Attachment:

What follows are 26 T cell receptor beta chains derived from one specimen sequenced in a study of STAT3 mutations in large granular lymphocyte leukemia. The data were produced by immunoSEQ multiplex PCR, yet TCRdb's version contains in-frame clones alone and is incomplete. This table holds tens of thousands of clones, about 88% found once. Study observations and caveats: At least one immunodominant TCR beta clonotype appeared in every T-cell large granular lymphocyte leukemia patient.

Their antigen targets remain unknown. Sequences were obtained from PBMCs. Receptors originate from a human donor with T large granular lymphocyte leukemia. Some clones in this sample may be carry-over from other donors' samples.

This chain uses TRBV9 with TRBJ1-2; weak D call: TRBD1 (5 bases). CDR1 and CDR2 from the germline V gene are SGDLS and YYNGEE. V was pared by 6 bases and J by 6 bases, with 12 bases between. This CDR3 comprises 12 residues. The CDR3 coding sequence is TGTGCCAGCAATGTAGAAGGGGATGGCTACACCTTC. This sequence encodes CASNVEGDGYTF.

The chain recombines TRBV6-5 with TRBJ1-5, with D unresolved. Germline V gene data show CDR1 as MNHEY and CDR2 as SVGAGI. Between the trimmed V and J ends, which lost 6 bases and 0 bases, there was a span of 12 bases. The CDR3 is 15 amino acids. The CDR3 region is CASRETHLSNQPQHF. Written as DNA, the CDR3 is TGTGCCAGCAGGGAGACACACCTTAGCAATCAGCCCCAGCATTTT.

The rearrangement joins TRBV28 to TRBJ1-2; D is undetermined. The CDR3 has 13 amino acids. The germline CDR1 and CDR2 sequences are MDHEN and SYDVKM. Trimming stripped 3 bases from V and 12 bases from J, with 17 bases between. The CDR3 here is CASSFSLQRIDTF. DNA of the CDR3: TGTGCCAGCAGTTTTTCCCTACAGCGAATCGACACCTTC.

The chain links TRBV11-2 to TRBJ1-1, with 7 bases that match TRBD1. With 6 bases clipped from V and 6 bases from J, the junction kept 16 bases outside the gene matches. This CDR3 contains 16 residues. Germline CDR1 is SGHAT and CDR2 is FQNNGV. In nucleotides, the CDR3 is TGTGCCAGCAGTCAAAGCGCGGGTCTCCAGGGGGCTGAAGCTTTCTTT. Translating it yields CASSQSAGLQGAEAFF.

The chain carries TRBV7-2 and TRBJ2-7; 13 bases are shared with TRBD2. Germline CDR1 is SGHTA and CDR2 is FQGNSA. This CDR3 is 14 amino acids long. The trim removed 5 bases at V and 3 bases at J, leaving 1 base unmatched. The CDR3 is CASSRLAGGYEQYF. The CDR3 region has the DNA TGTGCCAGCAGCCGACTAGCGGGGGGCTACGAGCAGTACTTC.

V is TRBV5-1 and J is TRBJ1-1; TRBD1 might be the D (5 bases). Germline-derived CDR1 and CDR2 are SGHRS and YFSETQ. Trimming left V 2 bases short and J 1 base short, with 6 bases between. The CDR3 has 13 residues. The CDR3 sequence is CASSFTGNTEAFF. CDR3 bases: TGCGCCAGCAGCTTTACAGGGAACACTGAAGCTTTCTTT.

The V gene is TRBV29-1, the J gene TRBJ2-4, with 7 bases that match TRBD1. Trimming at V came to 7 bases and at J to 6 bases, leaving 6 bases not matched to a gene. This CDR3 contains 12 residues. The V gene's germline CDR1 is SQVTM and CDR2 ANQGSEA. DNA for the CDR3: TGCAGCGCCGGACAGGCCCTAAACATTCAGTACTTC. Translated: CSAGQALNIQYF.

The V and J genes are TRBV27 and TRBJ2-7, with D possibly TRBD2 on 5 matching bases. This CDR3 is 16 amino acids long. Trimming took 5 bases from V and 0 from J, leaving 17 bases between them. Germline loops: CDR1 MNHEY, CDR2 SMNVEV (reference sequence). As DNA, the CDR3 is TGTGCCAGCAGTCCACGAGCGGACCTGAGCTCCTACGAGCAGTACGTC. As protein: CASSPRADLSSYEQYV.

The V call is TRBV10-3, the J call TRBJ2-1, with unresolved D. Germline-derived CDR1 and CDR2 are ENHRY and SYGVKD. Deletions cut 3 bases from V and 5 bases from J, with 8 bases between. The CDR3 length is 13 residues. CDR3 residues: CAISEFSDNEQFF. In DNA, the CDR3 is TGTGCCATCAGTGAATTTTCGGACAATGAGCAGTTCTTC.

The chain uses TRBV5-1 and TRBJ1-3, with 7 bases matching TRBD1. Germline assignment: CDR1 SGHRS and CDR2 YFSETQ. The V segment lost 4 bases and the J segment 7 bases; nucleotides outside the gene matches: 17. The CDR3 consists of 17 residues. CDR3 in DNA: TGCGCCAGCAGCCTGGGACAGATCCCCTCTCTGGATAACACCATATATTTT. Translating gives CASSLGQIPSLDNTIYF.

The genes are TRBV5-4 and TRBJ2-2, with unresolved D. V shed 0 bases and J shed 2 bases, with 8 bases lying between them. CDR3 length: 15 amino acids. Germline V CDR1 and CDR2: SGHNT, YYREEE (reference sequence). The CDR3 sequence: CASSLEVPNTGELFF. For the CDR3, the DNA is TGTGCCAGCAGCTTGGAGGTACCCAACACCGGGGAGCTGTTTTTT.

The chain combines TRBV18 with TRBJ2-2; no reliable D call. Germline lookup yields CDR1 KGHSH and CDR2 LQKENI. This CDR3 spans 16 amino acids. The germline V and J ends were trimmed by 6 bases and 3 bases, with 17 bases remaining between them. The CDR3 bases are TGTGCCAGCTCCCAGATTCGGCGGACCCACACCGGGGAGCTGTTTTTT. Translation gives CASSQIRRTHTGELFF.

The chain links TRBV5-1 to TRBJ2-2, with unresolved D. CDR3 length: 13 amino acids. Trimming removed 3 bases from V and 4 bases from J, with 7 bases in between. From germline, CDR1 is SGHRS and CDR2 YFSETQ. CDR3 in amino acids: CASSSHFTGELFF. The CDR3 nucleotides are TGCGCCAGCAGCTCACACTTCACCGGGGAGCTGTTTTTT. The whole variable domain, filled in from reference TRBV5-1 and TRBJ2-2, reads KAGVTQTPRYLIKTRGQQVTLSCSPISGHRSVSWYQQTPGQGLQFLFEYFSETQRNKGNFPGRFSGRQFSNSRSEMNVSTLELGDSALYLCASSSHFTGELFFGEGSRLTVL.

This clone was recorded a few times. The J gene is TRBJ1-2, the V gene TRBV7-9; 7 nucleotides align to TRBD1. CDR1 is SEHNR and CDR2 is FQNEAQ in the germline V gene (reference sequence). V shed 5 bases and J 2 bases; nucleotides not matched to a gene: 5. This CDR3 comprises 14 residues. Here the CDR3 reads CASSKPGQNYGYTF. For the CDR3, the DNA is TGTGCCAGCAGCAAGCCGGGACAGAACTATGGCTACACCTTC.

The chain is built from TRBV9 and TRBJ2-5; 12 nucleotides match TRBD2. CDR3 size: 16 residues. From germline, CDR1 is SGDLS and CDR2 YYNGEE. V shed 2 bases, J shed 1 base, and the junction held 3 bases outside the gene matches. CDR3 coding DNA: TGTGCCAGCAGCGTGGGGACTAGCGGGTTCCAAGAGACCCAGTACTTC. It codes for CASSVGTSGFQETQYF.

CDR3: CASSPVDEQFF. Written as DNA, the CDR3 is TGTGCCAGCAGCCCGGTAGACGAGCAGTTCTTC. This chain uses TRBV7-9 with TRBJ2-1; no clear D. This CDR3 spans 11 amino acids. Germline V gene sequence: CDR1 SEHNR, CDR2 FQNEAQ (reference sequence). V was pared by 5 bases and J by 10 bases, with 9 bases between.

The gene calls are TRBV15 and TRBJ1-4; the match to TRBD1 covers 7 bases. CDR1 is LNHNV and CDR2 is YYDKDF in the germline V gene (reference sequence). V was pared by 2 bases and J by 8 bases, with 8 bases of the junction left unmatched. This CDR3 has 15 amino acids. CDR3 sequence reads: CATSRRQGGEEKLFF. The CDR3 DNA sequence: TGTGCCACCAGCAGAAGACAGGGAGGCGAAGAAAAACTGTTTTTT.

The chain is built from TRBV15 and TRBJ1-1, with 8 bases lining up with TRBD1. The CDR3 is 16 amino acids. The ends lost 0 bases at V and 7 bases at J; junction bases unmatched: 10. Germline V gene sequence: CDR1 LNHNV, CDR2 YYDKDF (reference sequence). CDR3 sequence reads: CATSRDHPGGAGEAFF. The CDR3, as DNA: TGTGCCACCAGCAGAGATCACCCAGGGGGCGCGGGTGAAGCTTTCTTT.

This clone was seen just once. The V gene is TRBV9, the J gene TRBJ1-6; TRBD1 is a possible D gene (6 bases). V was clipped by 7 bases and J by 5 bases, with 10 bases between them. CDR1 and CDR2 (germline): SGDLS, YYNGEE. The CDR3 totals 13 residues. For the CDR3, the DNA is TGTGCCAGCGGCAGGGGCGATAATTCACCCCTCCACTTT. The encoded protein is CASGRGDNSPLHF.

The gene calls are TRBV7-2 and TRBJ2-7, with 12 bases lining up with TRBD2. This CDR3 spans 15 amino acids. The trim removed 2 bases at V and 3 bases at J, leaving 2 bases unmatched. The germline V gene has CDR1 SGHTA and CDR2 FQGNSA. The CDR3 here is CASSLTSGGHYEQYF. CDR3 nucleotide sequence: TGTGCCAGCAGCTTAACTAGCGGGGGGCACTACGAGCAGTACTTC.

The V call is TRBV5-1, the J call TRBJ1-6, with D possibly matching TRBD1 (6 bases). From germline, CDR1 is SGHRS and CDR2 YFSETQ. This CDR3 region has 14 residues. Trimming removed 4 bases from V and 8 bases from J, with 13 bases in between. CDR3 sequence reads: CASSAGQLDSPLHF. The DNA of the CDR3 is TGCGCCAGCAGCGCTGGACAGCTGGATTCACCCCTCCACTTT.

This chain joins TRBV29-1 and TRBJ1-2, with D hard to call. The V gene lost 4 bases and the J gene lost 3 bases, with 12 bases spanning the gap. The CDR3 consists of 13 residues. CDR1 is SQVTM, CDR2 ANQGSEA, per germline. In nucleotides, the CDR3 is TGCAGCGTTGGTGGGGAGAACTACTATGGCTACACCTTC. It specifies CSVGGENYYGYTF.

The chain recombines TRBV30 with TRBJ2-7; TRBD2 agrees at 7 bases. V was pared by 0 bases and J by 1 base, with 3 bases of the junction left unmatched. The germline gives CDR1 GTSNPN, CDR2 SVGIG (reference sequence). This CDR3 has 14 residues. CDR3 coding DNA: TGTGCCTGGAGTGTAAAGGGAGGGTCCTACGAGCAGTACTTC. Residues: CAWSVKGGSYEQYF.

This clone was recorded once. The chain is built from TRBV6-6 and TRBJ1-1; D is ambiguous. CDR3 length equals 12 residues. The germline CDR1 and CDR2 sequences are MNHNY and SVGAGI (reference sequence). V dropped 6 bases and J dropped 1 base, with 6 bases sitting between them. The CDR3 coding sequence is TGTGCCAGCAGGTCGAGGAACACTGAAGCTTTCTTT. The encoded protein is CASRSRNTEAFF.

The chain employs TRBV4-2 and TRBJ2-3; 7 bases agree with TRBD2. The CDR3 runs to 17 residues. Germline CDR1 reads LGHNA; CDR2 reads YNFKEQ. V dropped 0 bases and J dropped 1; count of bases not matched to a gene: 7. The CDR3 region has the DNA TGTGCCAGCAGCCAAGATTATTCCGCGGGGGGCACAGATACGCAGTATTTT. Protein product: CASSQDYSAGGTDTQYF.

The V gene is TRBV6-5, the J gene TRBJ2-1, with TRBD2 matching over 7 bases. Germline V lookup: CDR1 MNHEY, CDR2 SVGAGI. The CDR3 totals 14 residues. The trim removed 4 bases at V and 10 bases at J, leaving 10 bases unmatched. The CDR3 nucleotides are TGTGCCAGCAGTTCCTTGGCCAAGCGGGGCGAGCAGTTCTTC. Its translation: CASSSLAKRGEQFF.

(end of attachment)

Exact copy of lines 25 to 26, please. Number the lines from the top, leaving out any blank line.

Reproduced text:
The chain recombines TRBV30 with TRBJ2-7; TRBD2 agrees at 7 bases. V was pared by 0 bases and J by 1 base, with 3 bases of the junction left unmatched. The germline gives CDR1 GTSNPN, CDR2 SVGIG (reference sequence). This CDR3 has 14 residues. CDR3 coding DNA: TGTGCCTGGAGTGTAAAGGGAGGGTCCTACGAGCAGTACTTC. Residues: CAWSVKGGSYEQYF.

This clone was recorded once. The chain is built from TRBV6-6 and TRBJ1-1; D is ambiguous. CDR3 length equals 12 residues. The germline CDR1 and CDR2 sequences are MNHNY and SVGAGI (reference sequence). V dropped 6 bases and J dropped 1 base, with 6 bases sitting between them. The CDR3 coding sequence is TGTGCCAGCAGGTCGAGGAACACTGAAGCTTTCTTT. The encoded protein is CASRSRNTEAFF.